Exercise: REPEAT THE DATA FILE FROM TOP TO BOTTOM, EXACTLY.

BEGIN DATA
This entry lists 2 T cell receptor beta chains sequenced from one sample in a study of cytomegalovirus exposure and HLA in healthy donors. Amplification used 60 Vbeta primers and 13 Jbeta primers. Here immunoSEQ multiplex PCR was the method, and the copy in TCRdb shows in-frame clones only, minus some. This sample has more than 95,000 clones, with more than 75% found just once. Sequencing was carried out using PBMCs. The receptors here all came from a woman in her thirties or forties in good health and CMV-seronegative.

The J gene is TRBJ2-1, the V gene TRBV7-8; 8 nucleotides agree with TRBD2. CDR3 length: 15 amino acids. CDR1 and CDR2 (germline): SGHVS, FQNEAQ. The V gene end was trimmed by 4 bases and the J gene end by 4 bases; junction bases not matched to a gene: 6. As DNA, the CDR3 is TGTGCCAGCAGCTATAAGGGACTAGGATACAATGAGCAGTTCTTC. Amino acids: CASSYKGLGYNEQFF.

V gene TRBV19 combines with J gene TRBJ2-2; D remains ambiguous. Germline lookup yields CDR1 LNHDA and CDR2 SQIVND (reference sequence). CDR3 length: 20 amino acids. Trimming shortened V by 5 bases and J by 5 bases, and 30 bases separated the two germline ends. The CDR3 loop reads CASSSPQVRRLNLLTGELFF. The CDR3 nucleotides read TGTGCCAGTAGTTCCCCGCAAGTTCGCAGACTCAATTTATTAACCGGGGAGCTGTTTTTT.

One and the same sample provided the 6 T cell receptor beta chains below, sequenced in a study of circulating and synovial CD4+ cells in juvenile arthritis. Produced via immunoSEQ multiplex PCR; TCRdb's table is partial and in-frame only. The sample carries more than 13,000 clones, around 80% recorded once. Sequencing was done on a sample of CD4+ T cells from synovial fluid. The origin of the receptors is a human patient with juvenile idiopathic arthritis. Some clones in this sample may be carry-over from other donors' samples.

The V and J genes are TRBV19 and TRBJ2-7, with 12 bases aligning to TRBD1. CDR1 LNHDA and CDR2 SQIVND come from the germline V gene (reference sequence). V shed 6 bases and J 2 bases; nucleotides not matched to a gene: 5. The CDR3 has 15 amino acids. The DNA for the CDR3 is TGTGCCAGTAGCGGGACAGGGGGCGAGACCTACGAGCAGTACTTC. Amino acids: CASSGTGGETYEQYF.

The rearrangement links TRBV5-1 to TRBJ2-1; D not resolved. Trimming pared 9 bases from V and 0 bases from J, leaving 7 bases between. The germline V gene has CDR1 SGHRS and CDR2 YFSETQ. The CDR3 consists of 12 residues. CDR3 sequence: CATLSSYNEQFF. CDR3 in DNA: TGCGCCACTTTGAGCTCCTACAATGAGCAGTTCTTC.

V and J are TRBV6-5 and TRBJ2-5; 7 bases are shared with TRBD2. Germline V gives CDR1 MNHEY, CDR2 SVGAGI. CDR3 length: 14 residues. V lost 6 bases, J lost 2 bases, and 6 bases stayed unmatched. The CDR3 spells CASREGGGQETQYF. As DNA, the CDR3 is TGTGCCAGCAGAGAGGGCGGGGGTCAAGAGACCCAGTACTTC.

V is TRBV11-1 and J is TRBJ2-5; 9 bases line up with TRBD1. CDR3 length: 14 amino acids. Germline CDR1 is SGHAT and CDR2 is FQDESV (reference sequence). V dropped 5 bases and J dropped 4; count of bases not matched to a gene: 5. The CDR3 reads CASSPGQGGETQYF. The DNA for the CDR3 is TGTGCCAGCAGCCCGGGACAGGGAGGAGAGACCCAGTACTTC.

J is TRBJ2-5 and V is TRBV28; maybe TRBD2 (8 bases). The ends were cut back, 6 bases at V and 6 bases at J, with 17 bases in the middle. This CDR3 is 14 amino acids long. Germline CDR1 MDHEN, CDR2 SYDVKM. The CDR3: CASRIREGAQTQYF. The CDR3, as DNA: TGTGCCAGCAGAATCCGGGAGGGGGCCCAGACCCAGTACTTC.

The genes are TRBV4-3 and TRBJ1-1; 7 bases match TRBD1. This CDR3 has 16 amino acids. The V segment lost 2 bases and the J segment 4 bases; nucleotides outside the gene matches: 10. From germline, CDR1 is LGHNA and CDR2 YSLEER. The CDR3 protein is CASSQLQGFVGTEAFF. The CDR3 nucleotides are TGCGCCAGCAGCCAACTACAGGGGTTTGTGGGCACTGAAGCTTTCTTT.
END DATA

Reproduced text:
This entry lists 2 T cell receptor beta chains sequenced from one sample in a study of cytomegalovirus exposure and HLA in healthy donors. Amplification used 60 Vbeta primers and 13 Jbeta primers. Here immunoSEQ multiplex PCR was the method, and the copy in TCRdb shows in-frame clones only, minus some. This sample has more than 95,000 clones, with more than 75% found just once. Sequencing was carried out using PBMCs. The receptors here all came from a woman in her thirties or forties in good health and CMV-seronegative.

The J gene is TRBJ2-1, the V gene TRBV7-8; 8 nucleotides agree with TRBD2. CDR3 length: 15 amino acids. CDR1 and CDR2 (germline): SGHVS, FQNEAQ. The V gene end was trimmed by 4 bases and the J gene end by 4 bases; junction bases not matched to a gene: 6. As DNA, the CDR3 is TGTGCCAGCAGCTATAAGGGACTAGGATACAATGAGCAGTTCTTC. Amino acids: CASSYKGLGYNEQFF.

V gene TRBV19 combines with J gene TRBJ2-2; D remains ambiguous. Germline lookup yields CDR1 LNHDA and CDR2 SQIVND (reference sequence). CDR3 length: 20 amino acids. Trimming shortened V by 5 bases and J by 5 bases, and 30 bases separated the two germline ends. The CDR3 loop reads CASSSPQVRRLNLLTGELFF. The CDR3 nucleotides read TGTGCCAGTAGTTCCCCGCAAGTTCGCAGACTCAATTTATTAACCGGGGAGCTGTTTTTT.

One and the same sample provided the 6 T cell receptor beta chains below, sequenced in a study of circulating and synovial CD4+ cells in juvenile arthritis. Produced via immunoSEQ multiplex PCR; TCRdb's table is partial and in-frame only. The sample carries more than 13,000 clones, around 80% recorded once. Sequencing was done on a sample of CD4+ T cells from synovial fluid. The origin of the receptors is a human patient with juvenile idiopathic arthritis. Some clones in this sample may be carry-over from other donors' samples.

The V and J genes are TRBV19 and TRBJ2-7, with 12 bases aligning to TRBD1. CDR1 LNHDA and CDR2 SQIVND come from the germline V gene (reference sequence). V shed 6 bases and J 2 bases; nucleotides not matched to a gene: 5. The CDR3 has 15 amino acids. The DNA for the CDR3 is TGTGCCAGTAGCGGGACAGGGGGCGAGACCTACGAGCAGTACTTC. Amino acids: CASSGTGGETYEQYF.

The rearrangement links TRBV5-1 to TRBJ2-1; D not resolved. Trimming pared 9 bases from V and 0 bases from J, leaving 7 bases between. The germline V gene has CDR1 SGHRS and CDR2 YFSETQ. The CDR3 consists of 12 residues. CDR3 sequence: CATLSSYNEQFF. CDR3 in DNA: TGCGCCACTTTGAGCTCCTACAATGAGCAGTTCTTC.

V and J are TRBV6-5 and TRBJ2-5; 7 bases are shared with TRBD2. Germline V gives CDR1 MNHEY, CDR2 SVGAGI. CDR3 length: 14 residues. V lost 6 bases, J lost 2 bases, and 6 bases stayed unmatched. The CDR3 spells CASREGGGQETQYF. As DNA, the CDR3 is TGTGCCAGCAGAGAGGGCGGGGGTCAAGAGACCCAGTACTTC.

V is TRBV11-1 and J is TRBJ2-5; 9 bases line up with TRBD1. CDR3 length: 14 amino acids. Germline CDR1 is SGHAT and CDR2 is FQDESV (reference sequence). V dropped 5 bases and J dropped 4; count of bases not matched to a gene: 5. The CDR3 reads CASSPGQGGETQYF. The DNA for the CDR3 is TGTGCCAGCAGCCCGGGACAGGGAGGAGAGACCCAGTACTTC.

J is TRBJ2-5 and V is TRBV28; maybe TRBD2 (8 bases). The ends were cut back, 6 bases at V and 6 bases at J, with 17 bases in the middle. This CDR3 is 14 amino acids long. Germline CDR1 MDHEN, CDR2 SYDVKM. The CDR3: CASRIREGAQTQYF. The CDR3, as DNA: TGTGCCAGCAGAATCCGGGAGGGGGCCCAGACCCAGTACTTC.

The genes are TRBV4-3 and TRBJ1-1; 7 bases match TRBD1. This CDR3 has 16 amino acids. The V segment lost 2 bases and the J segment 4 bases; nucleotides outside the gene matches: 10. From germline, CDR1 is LGHNA and CDR2 YSLEER. The CDR3 protein is CASSQLQGFVGTEAFF. The CDR3 nucleotides are TGCGCCAGCAGCCAACTACAGGGGTTTGTGGGCACTGAAGCTTTCTTT.